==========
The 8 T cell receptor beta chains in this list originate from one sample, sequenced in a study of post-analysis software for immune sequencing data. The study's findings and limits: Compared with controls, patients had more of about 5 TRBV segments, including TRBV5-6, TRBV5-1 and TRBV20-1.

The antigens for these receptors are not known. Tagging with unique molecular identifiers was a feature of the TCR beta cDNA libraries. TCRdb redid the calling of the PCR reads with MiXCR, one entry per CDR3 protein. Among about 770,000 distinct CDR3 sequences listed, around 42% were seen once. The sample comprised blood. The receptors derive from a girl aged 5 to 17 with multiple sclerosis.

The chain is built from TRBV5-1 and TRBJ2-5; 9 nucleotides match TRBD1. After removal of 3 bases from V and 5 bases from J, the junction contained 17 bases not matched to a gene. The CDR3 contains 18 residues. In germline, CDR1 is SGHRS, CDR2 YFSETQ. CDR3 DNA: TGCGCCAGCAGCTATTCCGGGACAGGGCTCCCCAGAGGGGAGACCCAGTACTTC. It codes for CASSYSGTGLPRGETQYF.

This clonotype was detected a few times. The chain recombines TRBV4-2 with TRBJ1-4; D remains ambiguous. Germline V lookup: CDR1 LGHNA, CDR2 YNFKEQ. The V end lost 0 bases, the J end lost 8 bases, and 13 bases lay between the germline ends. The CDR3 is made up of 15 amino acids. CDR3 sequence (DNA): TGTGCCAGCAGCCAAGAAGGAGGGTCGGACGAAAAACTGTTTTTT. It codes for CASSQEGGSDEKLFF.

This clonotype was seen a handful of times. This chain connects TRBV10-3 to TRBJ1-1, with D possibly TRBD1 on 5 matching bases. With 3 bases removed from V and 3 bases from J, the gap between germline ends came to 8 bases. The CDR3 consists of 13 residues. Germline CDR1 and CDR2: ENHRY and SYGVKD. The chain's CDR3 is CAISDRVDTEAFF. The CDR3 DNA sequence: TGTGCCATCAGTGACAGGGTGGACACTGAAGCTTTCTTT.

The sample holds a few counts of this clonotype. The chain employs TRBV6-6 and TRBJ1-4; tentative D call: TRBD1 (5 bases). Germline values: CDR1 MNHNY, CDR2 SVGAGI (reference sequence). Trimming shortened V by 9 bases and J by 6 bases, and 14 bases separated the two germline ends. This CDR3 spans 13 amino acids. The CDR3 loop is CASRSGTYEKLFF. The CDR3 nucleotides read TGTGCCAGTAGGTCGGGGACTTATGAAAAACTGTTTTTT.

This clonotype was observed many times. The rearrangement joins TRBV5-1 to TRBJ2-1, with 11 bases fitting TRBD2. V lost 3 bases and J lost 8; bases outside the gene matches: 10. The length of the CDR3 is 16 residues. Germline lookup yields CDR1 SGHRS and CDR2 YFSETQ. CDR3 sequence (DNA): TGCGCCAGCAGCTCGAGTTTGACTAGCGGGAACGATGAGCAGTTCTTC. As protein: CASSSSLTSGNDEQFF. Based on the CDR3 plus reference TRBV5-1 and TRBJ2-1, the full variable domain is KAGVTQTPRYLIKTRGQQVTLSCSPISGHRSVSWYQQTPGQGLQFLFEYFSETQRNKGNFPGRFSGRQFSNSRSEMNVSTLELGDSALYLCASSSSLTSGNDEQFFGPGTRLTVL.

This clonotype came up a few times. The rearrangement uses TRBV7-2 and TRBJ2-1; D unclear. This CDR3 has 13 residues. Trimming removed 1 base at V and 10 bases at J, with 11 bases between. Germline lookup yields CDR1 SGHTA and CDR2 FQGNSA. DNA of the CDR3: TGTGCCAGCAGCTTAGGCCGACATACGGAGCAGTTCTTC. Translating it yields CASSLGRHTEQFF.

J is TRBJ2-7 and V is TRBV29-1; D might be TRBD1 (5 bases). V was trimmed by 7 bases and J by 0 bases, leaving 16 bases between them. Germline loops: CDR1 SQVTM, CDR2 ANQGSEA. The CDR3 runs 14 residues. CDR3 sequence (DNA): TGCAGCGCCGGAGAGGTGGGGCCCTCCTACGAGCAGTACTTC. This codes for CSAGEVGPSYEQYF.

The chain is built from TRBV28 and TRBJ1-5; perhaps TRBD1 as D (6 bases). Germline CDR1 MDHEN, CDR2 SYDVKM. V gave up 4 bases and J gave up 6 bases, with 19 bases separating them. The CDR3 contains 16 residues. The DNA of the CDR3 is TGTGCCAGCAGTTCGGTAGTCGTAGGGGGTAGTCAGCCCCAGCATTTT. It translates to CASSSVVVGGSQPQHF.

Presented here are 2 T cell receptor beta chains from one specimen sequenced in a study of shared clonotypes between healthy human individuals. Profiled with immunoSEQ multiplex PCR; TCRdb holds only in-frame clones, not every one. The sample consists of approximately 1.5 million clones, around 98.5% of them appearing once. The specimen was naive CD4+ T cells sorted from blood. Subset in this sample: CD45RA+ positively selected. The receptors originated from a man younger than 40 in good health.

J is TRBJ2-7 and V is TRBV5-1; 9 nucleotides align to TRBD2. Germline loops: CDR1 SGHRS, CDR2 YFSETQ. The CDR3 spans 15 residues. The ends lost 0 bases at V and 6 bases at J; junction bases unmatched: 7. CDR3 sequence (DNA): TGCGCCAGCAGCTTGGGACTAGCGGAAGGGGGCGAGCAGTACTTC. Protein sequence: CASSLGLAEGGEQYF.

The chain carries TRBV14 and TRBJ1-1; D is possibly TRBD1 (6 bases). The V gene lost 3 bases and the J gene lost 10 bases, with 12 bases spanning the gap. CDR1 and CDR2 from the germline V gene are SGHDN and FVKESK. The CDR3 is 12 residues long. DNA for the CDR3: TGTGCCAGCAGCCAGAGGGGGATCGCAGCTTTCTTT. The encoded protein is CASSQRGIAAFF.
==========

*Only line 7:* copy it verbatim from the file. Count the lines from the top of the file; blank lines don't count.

This clonotype was observed many times. The rearrangement joins TRBV5-1 to TRBJ2-1, with 11 bases fitting TRBD2. V lost 3 bases and J lost 8; bases outside the gene matches: 10. The length of the CDR3 is 16 residues. Germline lookup yields CDR1 SGHRS and CDR2 YFSETQ. CDR3 sequence (DNA): TGCGCCAGCAGCTCGAGTTTGACTAGCGGGAACGATGAGCAGTTCTTC. As protein: CASSSSLTSGNDEQFF. Based on the CDR3 plus reference TRBV5-1 and TRBJ2-1, the full variable domain is KAGVTQTPRYLIKTRGQQVTLSCSPISGHRSVSWYQQTPGQGLQFLFEYFSETQRNKGNFPGRFSGRQFSNSRSEMNVSTLELGDSALYLCASSSSLTSGNDEQFFGPGTRLTVL.